Back around 2006, when the American Dream of home ownership was still intact and green building was officially transferred from the domain of hippies to yuppies, folks got very excited about prefab. Here in New York City, my friends and I felt our second-home prayers had been answered (not that we could afford a first home): we’d buy a plot of land in the country and plop down a bunch of panelized, pre-fabricated high modern houses for well less than $100,000 each–something stylish and healthy and affordable that would re-create the bungalow colony model. Online message boards like FabPreFab exploded with instant architecture and a generation of excited potential buyers for it: the weeHouse, the NowHouse, the b-line.

Michelle KaufmanMichelle KaufmanPerhaps the most celebrated of those creations was the Glidehouse, Michelle Kaufman’s factory-built, site-assembled energy- and water-efficient home that channeled the aesthetic of the Eamses and the systems of an Earthship. Though it ended up on fewer plots than anyone following the prefab frenzy would have thought–her firm has manufactured and sold about 40 models since 2004–the Glidehouse did land at a green building exhibit inside the National Building Museum and firmly in the hearts of architecture aficionados.

So many were shocked last week at the announcement that Michelle Kaufman Designs would close–a victim, she says, of the recession: lending problems, manufacturing issues, and just not enough demand. (The FabPreFab boards were silent on the matter; they haven’t been updated much since 2007, the beginning of the end of the real estate madness.) No one was more shocked than Kaufman herself. “I thought we had gotten lean and strong,” she told me when I caught up with her this week. “It took me by surprise.”

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Part of the problem, she says, was scale. The affordability part of prefab is rooted in mass production; you need to have big orders, even if they’re from different buyers, to make manufacturing financially viable. You can’t do prefab and one-off housing, both.

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But Kaufman is optimistic, despite shutting her doors; the recession, it turns out, will give her designs a second chance. “There’s another path, and in this economy it might be a more successful one,” she says. That path is multi-family housing — and it involves working with developers. Yes, the very creatures who were cut out of the previous prefab dream, and with good reason; but now they’re being forced to reform. “In the past 15 to 30 years, developers could build whatever crap they wanted and people were buying it,” Kaufman says. But the weak economy is making consumers more discerning, so developers “have to be more thoughtful about what they build.”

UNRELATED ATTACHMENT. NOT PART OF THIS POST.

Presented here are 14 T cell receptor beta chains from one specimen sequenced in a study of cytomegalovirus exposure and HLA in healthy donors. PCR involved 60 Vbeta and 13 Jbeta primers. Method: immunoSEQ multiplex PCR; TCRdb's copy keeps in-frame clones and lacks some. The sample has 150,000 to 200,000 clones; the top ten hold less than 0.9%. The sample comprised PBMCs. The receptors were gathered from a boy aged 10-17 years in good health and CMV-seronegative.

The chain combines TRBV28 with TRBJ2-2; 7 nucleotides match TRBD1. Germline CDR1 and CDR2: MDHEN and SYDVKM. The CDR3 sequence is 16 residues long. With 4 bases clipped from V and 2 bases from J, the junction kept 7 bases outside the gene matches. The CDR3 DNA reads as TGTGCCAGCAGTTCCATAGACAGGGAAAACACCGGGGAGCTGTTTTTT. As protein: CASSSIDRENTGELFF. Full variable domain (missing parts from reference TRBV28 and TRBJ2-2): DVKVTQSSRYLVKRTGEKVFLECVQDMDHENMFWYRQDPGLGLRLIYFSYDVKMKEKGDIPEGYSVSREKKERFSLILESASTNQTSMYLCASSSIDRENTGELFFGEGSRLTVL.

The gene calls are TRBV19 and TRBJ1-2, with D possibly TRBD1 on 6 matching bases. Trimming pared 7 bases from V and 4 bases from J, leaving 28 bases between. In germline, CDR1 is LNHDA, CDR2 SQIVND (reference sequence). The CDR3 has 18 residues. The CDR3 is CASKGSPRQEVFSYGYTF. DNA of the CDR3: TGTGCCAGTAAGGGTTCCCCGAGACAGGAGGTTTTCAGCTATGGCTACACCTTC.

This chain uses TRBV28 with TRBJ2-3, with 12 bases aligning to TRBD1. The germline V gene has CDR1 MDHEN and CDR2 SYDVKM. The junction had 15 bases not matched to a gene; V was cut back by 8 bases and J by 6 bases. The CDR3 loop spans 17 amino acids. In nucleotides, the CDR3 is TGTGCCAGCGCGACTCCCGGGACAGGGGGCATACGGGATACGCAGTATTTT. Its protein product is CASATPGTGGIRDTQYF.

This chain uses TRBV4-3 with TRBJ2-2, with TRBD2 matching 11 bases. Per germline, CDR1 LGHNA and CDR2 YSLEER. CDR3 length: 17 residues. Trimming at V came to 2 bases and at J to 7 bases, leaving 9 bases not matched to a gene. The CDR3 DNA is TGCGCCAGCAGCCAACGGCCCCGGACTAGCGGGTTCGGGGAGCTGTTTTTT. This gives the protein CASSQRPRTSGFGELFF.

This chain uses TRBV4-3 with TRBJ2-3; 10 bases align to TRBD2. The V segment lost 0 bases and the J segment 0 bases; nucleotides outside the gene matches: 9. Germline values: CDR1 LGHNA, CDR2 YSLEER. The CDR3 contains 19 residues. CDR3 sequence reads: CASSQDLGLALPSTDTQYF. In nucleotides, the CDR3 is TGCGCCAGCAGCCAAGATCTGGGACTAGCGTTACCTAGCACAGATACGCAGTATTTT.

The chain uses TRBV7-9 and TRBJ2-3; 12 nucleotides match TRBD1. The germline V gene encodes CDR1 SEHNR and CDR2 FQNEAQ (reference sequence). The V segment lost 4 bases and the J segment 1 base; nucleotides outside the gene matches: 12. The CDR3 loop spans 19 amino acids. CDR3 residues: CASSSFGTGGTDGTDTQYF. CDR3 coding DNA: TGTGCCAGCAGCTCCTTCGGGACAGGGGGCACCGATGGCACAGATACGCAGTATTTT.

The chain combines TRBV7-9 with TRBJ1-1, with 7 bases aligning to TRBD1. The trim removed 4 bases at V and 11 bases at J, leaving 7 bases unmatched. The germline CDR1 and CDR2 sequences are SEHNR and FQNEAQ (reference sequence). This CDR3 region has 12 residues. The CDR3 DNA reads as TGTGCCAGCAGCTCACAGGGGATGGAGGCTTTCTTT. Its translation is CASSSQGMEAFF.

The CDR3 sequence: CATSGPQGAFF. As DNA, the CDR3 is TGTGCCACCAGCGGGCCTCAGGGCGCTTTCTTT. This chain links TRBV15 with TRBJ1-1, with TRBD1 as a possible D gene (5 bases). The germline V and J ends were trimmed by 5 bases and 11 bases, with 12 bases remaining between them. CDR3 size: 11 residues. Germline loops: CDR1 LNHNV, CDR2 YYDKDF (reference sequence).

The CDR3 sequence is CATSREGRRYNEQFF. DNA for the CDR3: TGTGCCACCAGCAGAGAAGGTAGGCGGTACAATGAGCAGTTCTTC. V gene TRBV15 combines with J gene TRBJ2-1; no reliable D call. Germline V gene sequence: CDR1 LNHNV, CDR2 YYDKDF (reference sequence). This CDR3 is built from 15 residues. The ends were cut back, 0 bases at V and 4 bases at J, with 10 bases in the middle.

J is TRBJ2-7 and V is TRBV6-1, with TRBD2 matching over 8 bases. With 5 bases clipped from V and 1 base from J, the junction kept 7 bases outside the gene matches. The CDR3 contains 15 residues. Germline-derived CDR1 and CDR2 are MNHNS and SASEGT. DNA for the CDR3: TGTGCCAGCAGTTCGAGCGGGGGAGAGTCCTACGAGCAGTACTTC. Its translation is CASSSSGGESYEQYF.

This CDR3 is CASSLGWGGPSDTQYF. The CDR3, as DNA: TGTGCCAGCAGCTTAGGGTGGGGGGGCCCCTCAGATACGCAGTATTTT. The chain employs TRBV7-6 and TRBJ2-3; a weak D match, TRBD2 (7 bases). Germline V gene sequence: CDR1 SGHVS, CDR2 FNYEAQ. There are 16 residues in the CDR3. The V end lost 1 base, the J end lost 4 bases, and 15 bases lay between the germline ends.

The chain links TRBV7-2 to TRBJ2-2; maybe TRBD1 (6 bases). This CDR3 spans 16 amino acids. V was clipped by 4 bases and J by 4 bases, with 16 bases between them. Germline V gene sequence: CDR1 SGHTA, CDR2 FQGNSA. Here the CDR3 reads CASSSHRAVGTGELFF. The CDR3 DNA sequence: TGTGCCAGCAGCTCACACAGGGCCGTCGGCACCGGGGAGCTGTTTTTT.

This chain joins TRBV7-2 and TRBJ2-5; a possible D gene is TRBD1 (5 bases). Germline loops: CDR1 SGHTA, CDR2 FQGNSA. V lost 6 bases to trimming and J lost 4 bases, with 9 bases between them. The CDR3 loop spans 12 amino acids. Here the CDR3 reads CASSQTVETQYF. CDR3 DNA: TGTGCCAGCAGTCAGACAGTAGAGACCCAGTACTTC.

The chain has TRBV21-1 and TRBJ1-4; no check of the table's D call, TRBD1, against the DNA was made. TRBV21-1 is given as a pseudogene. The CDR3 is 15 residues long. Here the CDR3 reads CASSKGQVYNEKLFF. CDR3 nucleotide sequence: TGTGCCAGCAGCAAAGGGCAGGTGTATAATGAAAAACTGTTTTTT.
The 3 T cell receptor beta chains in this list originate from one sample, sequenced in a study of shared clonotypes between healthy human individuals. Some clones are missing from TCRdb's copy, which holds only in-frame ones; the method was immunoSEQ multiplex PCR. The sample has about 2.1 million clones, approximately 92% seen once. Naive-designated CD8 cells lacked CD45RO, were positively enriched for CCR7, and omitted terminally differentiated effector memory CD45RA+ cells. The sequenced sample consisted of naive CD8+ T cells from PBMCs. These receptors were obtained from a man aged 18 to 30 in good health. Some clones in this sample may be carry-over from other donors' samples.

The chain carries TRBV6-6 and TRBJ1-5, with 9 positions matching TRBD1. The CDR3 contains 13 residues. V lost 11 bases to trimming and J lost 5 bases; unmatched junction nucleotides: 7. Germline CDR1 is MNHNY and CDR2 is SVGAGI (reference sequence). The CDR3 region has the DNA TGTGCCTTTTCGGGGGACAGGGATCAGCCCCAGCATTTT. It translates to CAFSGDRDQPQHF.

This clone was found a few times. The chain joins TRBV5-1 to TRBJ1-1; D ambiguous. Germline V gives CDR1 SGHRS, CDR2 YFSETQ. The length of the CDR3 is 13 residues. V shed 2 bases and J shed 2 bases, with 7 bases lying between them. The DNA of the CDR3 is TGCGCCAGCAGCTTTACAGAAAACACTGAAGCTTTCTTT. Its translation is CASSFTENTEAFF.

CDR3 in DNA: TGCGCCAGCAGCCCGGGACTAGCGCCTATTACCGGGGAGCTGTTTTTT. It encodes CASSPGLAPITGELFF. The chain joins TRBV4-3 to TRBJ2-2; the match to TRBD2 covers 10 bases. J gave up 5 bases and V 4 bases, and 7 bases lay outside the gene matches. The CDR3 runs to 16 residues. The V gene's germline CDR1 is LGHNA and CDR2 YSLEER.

So Kaufman, in partnership with two different sets of developers, is melding prefab with multi-family, building in the demand that failed to materialize last time. She’s creating two communities-in-the-making, one in Denver with Urban Ventures LLC and another with Ponte Vista at San Pedro, near Los Angeles. Both will have multiples of Kaufman’s mkSolaire townhouse (also a museum piece — you can see it on view at the Museum of Science and Industry in Chicago right now), a structure with open, loft-like spaces and many of the Glidehouse’s features: energy- and water-saving fixtures, natural air circulation and daylighting, mold-resistant ingredients.

mkSolaireThe mkSolaire will populate Kaufman’s multi-family developments.Michelle Kaufman DesignsDesigning communities, she says, is different — better, in fact — than designing houses. Kaufman now considers much more than an individual building. She thinks of how units will piece together and what goes between them, as well as who lives in them. “I’m designing for diversity,” she says, so the communities will appeal to people of different ages and economic backgrounds, suitable for older folks interested in aging-in-place, for young families, for single folks buying starter homes. And these won’t be merely collections of buildings but communities, with group gardens and communal endeavors such as bike sharing, car sharing, and even garden tool sharing.  

Pricing is still unknown, though both communities should have a mixture of market-rate and affordable. Construction costs, Kaufman hopes, should be less than $160 per square foot, not including the land.

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Essentially, she is making the bungalow colonies that my friends and I have been dreaming of for the last few years. One reason more such developments aren’t readily available is the firmly entrenched zoning that makes it hard to cluster small homes and maintain shared, commonly owned spaces. Many municipalities want houses on a minimum of an acre or so, or have minimum house-size standards. But Kaufman says that hasn’t been a problem for her in these endeavors. The real problem, she says, is getting mortgages for the homeowners themselves. “Lending remains a big hurdle for them,” she says, “but hopefully that will change.”